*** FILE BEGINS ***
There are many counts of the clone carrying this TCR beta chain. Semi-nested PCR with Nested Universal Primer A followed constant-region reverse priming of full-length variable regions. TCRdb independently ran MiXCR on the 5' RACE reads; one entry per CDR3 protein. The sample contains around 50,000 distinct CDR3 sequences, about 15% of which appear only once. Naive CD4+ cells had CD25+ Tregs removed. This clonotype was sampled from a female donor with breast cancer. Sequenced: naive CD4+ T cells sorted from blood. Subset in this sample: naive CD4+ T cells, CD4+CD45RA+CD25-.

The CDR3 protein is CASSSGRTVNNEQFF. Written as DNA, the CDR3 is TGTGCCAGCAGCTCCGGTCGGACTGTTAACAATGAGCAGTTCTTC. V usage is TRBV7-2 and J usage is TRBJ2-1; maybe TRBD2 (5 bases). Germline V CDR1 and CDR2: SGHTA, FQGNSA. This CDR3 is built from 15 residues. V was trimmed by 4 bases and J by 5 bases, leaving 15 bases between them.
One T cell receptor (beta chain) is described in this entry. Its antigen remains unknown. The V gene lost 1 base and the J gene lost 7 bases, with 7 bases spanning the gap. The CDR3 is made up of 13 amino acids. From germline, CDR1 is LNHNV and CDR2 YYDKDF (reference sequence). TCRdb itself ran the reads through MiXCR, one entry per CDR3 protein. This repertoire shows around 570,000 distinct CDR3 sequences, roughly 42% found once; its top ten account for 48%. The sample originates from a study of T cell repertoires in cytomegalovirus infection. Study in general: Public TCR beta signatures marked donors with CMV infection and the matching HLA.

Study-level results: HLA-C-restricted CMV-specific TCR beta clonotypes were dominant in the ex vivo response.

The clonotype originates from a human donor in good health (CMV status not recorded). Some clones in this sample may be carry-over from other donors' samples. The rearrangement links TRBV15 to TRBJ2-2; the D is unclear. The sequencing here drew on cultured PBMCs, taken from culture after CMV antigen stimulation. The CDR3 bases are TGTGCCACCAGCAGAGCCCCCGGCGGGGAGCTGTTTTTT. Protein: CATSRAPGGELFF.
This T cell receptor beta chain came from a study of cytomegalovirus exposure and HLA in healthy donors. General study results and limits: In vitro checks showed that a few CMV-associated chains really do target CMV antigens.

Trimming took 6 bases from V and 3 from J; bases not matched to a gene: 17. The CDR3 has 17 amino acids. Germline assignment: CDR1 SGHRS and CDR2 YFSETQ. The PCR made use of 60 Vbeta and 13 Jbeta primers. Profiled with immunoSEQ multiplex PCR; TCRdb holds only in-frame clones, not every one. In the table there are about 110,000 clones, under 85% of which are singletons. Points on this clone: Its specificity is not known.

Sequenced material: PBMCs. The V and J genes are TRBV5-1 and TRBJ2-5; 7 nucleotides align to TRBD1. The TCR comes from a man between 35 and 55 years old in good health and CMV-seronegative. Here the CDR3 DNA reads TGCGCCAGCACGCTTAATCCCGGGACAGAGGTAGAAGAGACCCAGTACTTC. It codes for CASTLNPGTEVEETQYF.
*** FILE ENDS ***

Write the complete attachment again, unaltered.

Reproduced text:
There are many counts of the clone carrying this TCR beta chain. Semi-nested PCR with Nested Universal Primer A followed constant-region reverse priming of full-length variable regions. TCRdb independently ran MiXCR on the 5' RACE reads; one entry per CDR3 protein. The sample contains around 50,000 distinct CDR3 sequences, about 15% of which appear only once. Naive CD4+ cells had CD25+ Tregs removed. This clonotype was sampled from a female donor with breast cancer. Sequenced: naive CD4+ T cells sorted from blood. Subset in this sample: naive CD4+ T cells, CD4+CD45RA+CD25-.

The CDR3 protein is CASSSGRTVNNEQFF. Written as DNA, the CDR3 is TGTGCCAGCAGCTCCGGTCGGACTGTTAACAATGAGCAGTTCTTC. V usage is TRBV7-2 and J usage is TRBJ2-1; maybe TRBD2 (5 bases). Germline V CDR1 and CDR2: SGHTA, FQGNSA. This CDR3 is built from 15 residues. V was trimmed by 4 bases and J by 5 bases, leaving 15 bases between them.
One T cell receptor (beta chain) is described in this entry. Its antigen remains unknown. The V gene lost 1 base and the J gene lost 7 bases, with 7 bases spanning the gap. The CDR3 is made up of 13 amino acids. From germline, CDR1 is LNHNV and CDR2 YYDKDF (reference sequence). TCRdb itself ran the reads through MiXCR, one entry per CDR3 protein. This repertoire shows around 570,000 distinct CDR3 sequences, roughly 42% found once; its top ten account for 48%. The sample originates from a study of T cell repertoires in cytomegalovirus infection. Study in general: Public TCR beta signatures marked donors with CMV infection and the matching HLA.

Study-level results: HLA-C-restricted CMV-specific TCR beta clonotypes were dominant in the ex vivo response.

The clonotype originates from a human donor in good health (CMV status not recorded). Some clones in this sample may be carry-over from other donors' samples. The rearrangement links TRBV15 to TRBJ2-2; the D is unclear. The sequencing here drew on cultured PBMCs, taken from culture after CMV antigen stimulation. The CDR3 bases are TGTGCCACCAGCAGAGCCCCCGGCGGGGAGCTGTTTTTT. Protein: CATSRAPGGELFF.
This T cell receptor beta chain came from a study of cytomegalovirus exposure and HLA in healthy donors. General study results and limits: In vitro checks showed that a few CMV-associated chains really do target CMV antigens.

Trimming took 6 bases from V and 3 from J; bases not matched to a gene: 17. The CDR3 has 17 amino acids. Germline assignment: CDR1 SGHRS and CDR2 YFSETQ. The PCR made use of 60 Vbeta and 13 Jbeta primers. Profiled with immunoSEQ multiplex PCR; TCRdb holds only in-frame clones, not every one. In the table there are about 110,000 clones, under 85% of which are singletons. Points on this clone: Its specificity is not known.

Sequenced material: PBMCs. The V and J genes are TRBV5-1 and TRBJ2-5; 7 nucleotides align to TRBD1. The TCR comes from a man between 35 and 55 years old in good health and CMV-seronegative. Here the CDR3 DNA reads TGCGCCAGCACGCTTAATCCCGGGACAGAGGTAGAAGAGACCCAGTACTTC. It codes for CASTLNPGTEVEETQYF.